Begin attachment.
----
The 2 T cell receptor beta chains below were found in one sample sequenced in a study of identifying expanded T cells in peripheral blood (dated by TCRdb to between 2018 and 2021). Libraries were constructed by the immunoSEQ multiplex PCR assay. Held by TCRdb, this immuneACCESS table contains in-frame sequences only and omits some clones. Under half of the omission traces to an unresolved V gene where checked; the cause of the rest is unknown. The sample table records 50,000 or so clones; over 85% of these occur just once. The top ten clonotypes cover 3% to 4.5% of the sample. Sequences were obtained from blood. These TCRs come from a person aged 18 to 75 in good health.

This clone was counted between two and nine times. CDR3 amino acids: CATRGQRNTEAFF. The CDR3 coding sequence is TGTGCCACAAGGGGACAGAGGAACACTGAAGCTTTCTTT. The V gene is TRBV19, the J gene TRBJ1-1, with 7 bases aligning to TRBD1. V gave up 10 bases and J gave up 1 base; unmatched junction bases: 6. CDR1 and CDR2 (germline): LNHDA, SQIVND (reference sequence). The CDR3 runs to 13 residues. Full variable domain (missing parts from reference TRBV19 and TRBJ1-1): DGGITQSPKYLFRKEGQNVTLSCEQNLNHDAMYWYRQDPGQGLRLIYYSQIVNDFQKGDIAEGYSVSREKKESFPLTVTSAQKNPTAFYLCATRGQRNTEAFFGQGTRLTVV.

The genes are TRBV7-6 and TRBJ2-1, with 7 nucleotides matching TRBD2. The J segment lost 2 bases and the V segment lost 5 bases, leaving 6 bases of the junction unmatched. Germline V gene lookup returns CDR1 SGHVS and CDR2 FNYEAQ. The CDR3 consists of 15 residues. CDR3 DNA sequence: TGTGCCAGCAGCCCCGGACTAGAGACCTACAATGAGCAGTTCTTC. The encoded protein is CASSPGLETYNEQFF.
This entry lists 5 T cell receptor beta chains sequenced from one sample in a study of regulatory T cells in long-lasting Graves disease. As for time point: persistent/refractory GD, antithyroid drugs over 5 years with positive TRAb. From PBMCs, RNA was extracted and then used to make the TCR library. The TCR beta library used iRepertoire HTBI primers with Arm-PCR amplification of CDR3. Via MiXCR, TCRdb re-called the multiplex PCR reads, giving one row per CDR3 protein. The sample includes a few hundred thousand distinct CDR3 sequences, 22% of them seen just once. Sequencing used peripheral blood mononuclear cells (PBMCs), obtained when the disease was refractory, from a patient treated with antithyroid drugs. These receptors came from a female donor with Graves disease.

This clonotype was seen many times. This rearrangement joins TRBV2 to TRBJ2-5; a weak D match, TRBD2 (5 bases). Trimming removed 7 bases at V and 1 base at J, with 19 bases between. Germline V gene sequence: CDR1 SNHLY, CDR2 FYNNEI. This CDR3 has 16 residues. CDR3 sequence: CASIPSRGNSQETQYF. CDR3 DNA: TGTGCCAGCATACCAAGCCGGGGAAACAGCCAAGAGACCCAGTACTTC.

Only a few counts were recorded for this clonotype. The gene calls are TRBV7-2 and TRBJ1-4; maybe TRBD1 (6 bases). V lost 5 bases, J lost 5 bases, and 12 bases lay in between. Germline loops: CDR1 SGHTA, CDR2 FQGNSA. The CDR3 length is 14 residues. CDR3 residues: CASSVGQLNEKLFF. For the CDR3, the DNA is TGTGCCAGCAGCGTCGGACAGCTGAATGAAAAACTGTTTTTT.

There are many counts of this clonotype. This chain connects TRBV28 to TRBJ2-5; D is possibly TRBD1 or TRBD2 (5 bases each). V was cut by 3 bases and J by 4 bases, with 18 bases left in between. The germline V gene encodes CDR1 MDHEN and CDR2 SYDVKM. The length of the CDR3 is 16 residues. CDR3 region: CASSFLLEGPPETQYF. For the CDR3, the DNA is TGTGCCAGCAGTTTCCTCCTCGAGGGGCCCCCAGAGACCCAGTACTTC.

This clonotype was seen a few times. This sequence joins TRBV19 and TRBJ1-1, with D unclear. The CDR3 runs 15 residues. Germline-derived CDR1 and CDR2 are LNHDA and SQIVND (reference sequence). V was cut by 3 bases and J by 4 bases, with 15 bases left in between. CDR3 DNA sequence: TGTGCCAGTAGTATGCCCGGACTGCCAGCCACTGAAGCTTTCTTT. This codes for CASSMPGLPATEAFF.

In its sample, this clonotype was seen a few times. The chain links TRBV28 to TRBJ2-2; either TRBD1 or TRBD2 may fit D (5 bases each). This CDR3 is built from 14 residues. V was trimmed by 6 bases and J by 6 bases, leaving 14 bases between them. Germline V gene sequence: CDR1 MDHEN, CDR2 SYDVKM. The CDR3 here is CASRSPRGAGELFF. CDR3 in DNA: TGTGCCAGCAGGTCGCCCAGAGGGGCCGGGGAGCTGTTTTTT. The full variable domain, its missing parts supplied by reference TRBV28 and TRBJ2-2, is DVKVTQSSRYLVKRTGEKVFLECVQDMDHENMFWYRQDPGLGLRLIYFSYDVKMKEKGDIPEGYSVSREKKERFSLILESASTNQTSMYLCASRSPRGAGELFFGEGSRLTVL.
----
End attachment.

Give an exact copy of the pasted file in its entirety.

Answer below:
The 2 T cell receptor beta chains below were found in one sample sequenced in a study of identifying expanded T cells in peripheral blood (dated by TCRdb to between 2018 and 2021). Libraries were constructed by the immunoSEQ multiplex PCR assay. Held by TCRdb, this immuneACCESS table contains in-frame sequences only and omits some clones. Under half of the omission traces to an unresolved V gene where checked; the cause of the rest is unknown. The sample table records 50,000 or so clones; over 85% of these occur just once. The top ten clonotypes cover 3% to 4.5% of the sample. Sequences were obtained from blood. These TCRs come from a person aged 18 to 75 in good health.

This clone was counted between two and nine times. CDR3 amino acids: CATRGQRNTEAFF. The CDR3 coding sequence is TGTGCCACAAGGGGACAGAGGAACACTGAAGCTTTCTTT. The V gene is TRBV19, the J gene TRBJ1-1, with 7 bases aligning to TRBD1. V gave up 10 bases and J gave up 1 base; unmatched junction bases: 6. CDR1 and CDR2 (germline): LNHDA, SQIVND (reference sequence). The CDR3 runs to 13 residues. Full variable domain (missing parts from reference TRBV19 and TRBJ1-1): DGGITQSPKYLFRKEGQNVTLSCEQNLNHDAMYWYRQDPGQGLRLIYYSQIVNDFQKGDIAEGYSVSREKKESFPLTVTSAQKNPTAFYLCATRGQRNTEAFFGQGTRLTVV.

The genes are TRBV7-6 and TRBJ2-1, with 7 nucleotides matching TRBD2. The J segment lost 2 bases and the V segment lost 5 bases, leaving 6 bases of the junction unmatched. Germline V gene lookup returns CDR1 SGHVS and CDR2 FNYEAQ. The CDR3 consists of 15 residues. CDR3 DNA sequence: TGTGCCAGCAGCCCCGGACTAGAGACCTACAATGAGCAGTTCTTC. The encoded protein is CASSPGLETYNEQFF.
This entry lists 5 T cell receptor beta chains sequenced from one sample in a study of regulatory T cells in long-lasting Graves disease. As for time point: persistent/refractory GD, antithyroid drugs over 5 years with positive TRAb. From PBMCs, RNA was extracted and then used to make the TCR library. The TCR beta library used iRepertoire HTBI primers with Arm-PCR amplification of CDR3. Via MiXCR, TCRdb re-called the multiplex PCR reads, giving one row per CDR3 protein. The sample includes a few hundred thousand distinct CDR3 sequences, 22% of them seen just once. Sequencing used peripheral blood mononuclear cells (PBMCs), obtained when the disease was refractory, from a patient treated with antithyroid drugs. These receptors came from a female donor with Graves disease.

This clonotype was seen many times. This rearrangement joins TRBV2 to TRBJ2-5; a weak D match, TRBD2 (5 bases). Trimming removed 7 bases at V and 1 base at J, with 19 bases between. Germline V gene sequence: CDR1 SNHLY, CDR2 FYNNEI. This CDR3 has 16 residues. CDR3 sequence: CASIPSRGNSQETQYF. CDR3 DNA: TGTGCCAGCATACCAAGCCGGGGAAACAGCCAAGAGACCCAGTACTTC.

Only a few counts were recorded for this clonotype. The gene calls are TRBV7-2 and TRBJ1-4; maybe TRBD1 (6 bases). V lost 5 bases, J lost 5 bases, and 12 bases lay in between. Germline loops: CDR1 SGHTA, CDR2 FQGNSA. The CDR3 length is 14 residues. CDR3 residues: CASSVGQLNEKLFF. For the CDR3, the DNA is TGTGCCAGCAGCGTCGGACAGCTGAATGAAAAACTGTTTTTT.

There are many counts of this clonotype. This chain connects TRBV28 to TRBJ2-5; D is possibly TRBD1 or TRBD2 (5 bases each). V was cut by 3 bases and J by 4 bases, with 18 bases left in between. The germline V gene encodes CDR1 MDHEN and CDR2 SYDVKM. The length of the CDR3 is 16 residues. CDR3 region: CASSFLLEGPPETQYF. For the CDR3, the DNA is TGTGCCAGCAGTTTCCTCCTCGAGGGGCCCCCAGAGACCCAGTACTTC.

This clonotype was seen a few times. This sequence joins TRBV19 and TRBJ1-1, with D unclear. The CDR3 runs 15 residues. Germline-derived CDR1 and CDR2 are LNHDA and SQIVND (reference sequence). V was cut by 3 bases and J by 4 bases, with 15 bases left in between. CDR3 DNA sequence: TGTGCCAGTAGTATGCCCGGACTGCCAGCCACTGAAGCTTTCTTT. This codes for CASSMPGLPATEAFF.

In its sample, this clonotype was seen a few times. The chain links TRBV28 to TRBJ2-2; either TRBD1 or TRBD2 may fit D (5 bases each). This CDR3 is built from 14 residues. V was trimmed by 6 bases and J by 6 bases, leaving 14 bases between them. Germline V gene sequence: CDR1 MDHEN, CDR2 SYDVKM. The CDR3 here is CASRSPRGAGELFF. CDR3 in DNA: TGTGCCAGCAGGTCGCCCAGAGGGGCCGGGGAGCTGTTTTTT. The full variable domain, its missing parts supplied by reference TRBV28 and TRBJ2-2, is DVKVTQSSRYLVKRTGEKVFLECVQDMDHENMFWYRQDPGLGLRLIYFSYDVKMKEKGDIPEGYSVSREKKERFSLILESASTNQTSMYLCASRSPRGAGELFFGEGSRLTVL.